Key institutions hit by serious teacher shortage -Caesar

By Miranda La Rose
Stabroek News
September 18, 1999

The Cyril Potter College of Education (CPCE), the National Centre for Education Resource Development (NCERD) and secondary schools in the city are suffering from a serious teacher shortage.

Chief Education Officer, Ed Caesar, is appealing to persons to fill vacancies or give of their service on a full-time or part-time basis. Caesar made this disclosure at a press briefing held at the GTV 11 studios yesterday following a survey conducted by education officers during the week.

The situation is reported to be stable in nursery schools and to a lesser extent in the primary system. Caesar has expressed his gratitude to nursery school teachers, none of whom has left their jobs, for their dedication.

Caesar had requested that the education officers conduct a comprehensive survey of staffing in the schools to determine what the situation was in order that strategies could be planned to deal with the shortage, if any.

The Georgetown scenario, he said, was one where several administrators, some of whom are heads of departments, are not in place. Some 11 tutors have left the CPCE and four specialists have left the Measurement and Test Unit of NCERD. CPCE is now in need of teachers in almost all subject areas, especially Spanish, English, Mathematics and History. Caesar said that the loss of skilled persons at NCERD was considered critical and could compromise the development of tests if not dealt with expeditiously.

Noting that those who have left are skilled and experienced teachers in areas such as Information Technology, Agricultural Science, Home Economics and Industrial Arts, Caesar said that with or without migration there would be a grave shortage hence a "dire need" for science teachers. In spite of scholarships being offered to teachers on the certificate or degree programme in Natural Sciences and Mathematics, only nine teachers have responded to the offer for this year.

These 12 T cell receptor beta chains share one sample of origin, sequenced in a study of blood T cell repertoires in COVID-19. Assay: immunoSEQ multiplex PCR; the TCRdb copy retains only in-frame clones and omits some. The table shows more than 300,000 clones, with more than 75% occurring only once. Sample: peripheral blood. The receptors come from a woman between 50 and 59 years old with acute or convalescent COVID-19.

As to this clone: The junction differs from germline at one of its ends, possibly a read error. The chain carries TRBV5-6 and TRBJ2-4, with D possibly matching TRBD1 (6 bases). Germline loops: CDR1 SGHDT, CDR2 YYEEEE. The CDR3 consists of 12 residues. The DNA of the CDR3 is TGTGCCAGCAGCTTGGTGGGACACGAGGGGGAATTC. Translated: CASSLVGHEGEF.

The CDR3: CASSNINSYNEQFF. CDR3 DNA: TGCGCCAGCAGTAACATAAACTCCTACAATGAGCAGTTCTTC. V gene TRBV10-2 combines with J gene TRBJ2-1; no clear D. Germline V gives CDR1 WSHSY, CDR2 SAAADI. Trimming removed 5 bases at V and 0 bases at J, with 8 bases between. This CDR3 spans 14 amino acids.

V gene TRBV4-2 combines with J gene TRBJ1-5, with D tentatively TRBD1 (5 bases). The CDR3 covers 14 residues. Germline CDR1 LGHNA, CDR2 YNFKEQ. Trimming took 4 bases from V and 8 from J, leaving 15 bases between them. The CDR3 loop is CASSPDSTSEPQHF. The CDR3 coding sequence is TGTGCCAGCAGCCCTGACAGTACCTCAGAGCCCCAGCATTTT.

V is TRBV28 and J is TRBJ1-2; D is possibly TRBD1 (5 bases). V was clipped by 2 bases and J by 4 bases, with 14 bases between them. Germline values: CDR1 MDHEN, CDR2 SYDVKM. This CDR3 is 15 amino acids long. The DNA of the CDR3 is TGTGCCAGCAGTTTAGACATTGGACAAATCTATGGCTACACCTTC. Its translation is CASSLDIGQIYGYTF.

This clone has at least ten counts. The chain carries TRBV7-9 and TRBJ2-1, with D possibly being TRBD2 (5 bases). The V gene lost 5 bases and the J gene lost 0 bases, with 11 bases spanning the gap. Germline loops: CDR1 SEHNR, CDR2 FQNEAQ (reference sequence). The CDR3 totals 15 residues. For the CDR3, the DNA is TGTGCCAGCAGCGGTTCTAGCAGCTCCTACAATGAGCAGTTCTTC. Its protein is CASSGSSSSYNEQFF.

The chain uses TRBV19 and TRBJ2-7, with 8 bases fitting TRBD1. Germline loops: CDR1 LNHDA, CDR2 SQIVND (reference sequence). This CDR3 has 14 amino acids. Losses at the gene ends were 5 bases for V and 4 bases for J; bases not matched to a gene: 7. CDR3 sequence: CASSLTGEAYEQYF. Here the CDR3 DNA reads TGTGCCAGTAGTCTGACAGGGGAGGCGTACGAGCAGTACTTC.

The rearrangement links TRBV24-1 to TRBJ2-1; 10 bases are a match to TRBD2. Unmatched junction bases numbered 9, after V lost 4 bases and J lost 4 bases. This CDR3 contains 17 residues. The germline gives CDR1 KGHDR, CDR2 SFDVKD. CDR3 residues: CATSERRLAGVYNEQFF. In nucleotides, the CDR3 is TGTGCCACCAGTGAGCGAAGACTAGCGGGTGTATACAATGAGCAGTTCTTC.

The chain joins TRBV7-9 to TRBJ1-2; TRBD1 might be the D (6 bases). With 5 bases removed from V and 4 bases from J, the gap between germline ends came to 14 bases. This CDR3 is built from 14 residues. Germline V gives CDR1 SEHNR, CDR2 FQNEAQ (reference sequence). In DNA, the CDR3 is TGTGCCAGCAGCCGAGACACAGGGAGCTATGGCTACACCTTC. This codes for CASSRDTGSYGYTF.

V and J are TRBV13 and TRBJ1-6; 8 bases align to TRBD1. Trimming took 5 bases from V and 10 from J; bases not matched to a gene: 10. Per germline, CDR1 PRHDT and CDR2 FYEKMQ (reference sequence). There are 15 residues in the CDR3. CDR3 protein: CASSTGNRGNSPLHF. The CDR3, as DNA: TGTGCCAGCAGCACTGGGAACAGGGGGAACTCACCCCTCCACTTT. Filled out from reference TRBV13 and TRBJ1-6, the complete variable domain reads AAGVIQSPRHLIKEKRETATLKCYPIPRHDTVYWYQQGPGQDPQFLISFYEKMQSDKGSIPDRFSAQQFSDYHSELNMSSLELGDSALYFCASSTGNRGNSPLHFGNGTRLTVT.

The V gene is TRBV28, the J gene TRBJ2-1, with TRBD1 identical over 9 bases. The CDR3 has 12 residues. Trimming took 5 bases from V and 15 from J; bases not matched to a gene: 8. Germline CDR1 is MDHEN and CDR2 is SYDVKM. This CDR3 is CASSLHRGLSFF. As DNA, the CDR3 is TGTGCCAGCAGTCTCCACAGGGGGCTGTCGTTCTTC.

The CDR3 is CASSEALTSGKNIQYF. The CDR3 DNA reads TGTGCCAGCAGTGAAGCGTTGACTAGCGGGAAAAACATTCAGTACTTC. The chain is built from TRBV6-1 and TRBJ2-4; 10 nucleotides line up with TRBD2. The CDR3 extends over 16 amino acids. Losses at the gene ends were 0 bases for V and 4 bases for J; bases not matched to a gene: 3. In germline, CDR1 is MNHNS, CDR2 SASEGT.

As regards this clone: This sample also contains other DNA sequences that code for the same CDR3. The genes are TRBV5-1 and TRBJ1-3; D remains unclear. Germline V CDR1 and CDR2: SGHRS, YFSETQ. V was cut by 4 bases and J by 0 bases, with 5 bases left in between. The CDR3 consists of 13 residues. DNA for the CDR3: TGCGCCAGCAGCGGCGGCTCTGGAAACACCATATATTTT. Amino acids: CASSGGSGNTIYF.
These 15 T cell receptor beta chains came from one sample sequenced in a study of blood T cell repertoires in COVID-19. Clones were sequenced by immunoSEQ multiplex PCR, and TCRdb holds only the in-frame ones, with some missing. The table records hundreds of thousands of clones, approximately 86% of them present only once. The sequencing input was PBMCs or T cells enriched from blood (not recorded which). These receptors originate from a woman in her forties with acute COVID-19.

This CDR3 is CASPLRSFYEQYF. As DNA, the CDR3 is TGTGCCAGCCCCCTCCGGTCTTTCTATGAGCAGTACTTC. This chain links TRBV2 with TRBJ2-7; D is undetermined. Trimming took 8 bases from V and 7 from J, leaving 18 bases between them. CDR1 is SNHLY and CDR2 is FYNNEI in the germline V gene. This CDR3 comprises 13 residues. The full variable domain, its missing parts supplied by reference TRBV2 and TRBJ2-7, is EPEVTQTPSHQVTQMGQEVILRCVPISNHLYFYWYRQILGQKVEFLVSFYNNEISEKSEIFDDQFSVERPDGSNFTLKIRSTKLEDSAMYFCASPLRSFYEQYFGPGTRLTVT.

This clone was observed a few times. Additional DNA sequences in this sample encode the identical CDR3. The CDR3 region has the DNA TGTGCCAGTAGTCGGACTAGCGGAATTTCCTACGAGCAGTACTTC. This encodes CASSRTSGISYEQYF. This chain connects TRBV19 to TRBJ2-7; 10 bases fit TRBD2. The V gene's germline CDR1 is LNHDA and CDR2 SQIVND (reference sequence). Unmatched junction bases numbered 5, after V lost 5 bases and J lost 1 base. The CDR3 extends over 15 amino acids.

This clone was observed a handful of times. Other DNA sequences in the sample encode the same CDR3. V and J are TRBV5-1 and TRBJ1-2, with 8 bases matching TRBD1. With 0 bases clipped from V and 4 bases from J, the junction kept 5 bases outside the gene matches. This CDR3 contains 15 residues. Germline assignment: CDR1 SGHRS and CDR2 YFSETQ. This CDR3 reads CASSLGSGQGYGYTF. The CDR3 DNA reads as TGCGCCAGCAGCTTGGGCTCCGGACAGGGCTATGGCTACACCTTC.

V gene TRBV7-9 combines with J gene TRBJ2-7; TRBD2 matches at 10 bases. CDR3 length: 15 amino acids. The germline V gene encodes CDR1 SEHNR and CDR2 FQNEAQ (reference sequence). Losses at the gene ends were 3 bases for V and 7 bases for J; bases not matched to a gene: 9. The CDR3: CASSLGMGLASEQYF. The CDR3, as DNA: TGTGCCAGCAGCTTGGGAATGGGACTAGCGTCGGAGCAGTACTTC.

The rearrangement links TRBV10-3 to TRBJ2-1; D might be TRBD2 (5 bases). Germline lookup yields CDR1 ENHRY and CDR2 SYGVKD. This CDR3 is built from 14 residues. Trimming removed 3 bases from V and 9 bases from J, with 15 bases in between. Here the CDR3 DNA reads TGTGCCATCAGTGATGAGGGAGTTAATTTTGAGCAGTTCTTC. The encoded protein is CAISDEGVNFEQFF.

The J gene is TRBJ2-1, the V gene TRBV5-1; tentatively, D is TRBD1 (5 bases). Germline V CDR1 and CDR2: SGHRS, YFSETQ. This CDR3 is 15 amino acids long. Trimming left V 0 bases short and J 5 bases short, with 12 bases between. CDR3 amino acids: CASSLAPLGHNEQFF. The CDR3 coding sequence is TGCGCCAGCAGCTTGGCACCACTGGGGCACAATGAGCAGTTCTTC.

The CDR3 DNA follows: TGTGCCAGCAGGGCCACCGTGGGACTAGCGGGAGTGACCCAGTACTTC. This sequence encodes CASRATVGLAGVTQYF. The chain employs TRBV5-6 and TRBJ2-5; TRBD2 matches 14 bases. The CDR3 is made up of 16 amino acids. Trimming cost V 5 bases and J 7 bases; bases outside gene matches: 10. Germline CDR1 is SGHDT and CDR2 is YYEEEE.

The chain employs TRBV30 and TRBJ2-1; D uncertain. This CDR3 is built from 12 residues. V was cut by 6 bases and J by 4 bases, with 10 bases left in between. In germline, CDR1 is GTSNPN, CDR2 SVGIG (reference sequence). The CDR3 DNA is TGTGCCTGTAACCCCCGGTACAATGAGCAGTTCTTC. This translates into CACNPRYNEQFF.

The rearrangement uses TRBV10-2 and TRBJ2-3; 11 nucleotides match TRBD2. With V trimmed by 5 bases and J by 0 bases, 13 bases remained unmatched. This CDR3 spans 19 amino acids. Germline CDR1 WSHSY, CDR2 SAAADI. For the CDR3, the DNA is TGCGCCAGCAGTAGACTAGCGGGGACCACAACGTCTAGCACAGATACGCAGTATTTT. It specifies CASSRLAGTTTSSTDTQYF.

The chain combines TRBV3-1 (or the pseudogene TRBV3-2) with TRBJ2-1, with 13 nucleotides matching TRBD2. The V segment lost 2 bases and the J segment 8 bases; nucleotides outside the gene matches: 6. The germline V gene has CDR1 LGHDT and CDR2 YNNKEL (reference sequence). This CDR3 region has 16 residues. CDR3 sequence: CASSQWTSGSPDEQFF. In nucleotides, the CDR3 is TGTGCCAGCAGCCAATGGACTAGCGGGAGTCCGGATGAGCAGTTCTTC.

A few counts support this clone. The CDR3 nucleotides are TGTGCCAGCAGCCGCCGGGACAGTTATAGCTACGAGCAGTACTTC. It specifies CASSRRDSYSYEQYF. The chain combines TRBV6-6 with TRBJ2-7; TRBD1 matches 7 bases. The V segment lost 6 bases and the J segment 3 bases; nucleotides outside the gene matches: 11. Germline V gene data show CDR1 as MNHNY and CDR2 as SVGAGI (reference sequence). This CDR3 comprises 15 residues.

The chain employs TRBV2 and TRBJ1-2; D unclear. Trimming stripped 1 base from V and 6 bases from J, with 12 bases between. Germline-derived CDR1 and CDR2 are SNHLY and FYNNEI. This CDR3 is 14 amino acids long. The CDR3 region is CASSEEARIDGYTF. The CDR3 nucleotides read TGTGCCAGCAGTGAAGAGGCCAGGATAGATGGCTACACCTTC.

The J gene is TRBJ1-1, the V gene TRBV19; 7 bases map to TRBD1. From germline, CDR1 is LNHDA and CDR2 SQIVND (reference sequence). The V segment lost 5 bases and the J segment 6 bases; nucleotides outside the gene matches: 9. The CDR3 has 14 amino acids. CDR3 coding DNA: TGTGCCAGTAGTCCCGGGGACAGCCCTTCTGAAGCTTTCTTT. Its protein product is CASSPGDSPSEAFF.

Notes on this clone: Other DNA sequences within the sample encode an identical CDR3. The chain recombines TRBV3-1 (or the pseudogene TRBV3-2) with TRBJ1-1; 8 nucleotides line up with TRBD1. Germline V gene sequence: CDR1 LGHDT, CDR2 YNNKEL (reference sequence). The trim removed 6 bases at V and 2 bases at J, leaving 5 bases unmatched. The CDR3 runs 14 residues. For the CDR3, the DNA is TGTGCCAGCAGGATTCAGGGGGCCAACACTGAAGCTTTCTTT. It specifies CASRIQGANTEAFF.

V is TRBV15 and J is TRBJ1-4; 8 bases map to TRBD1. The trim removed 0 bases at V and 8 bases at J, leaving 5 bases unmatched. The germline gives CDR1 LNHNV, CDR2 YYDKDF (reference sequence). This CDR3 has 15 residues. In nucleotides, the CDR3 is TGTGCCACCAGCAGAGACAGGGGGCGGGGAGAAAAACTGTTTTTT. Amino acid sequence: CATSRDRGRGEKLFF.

He noted that apart from the other regions where the situation is fairly stable at all levels, Georgetown has been severely hit by teacher shortages in the secondary schools. Georgetown has lost some 25 administrators, five trained graduates and 28 trained teachers, nine acting teachers and 11 temporary qualified. Of the 25 administrators, 16 were graduate teachers and seven had degrees but were not CPCE trained.

Caesar said that another worry for the ministry was 55 teachers from the city, who were granted leave. He expressed concern, too, about the numbers of teachers who are proceeding to the University of Guyana without releases being granted them by the Ministry of Education. He said that in no school should more than four teachers be released to attend university at one time. He said that the ministry would like all its teachers to be qualified but the arrangements to facilitate this must be organised.

A breakdown of attendance at secondary schools in other regions for the first week reveal that all teachers were at their posts in Region One (Barima/Waini). Region Two (Pomeroon/Supenaam) has a shortage of eight, five of whom are on Whitley Council leave. Of the three who have left two are trained graduates and one is a trained teacher.

In Region Three (West Demerara/Essequibo Islands), the Education Department has reported that there was no loss, but Caesar said that the situation had to be reviewed because of other reports received.

The situation in regions Four and Five, he said, was still being assessed but it was expected that there would be teacher shortages there. Region Six (East Berbice/Corentyne) has lost some 12 teachers at the secondary level. They included six trained graduates.

Region Seven (Cuyuni/Mazaruni) lost two, but in Region Eight (Potaro/Siparuni) and Region Nine (Upper Essequibo/Upper Takutu) all teachers were in place. Region Ten (Upper Demerara/Upper Berbice) has lost 12 teachers, including three graduates and one trained. This information, Caesar said, excluded Silver City Secondary.

Caesar said that some heads of schools have begun to talk to persons about to graduate from UG and potential teacher candidates in a bid to fill vacancies in their schools.

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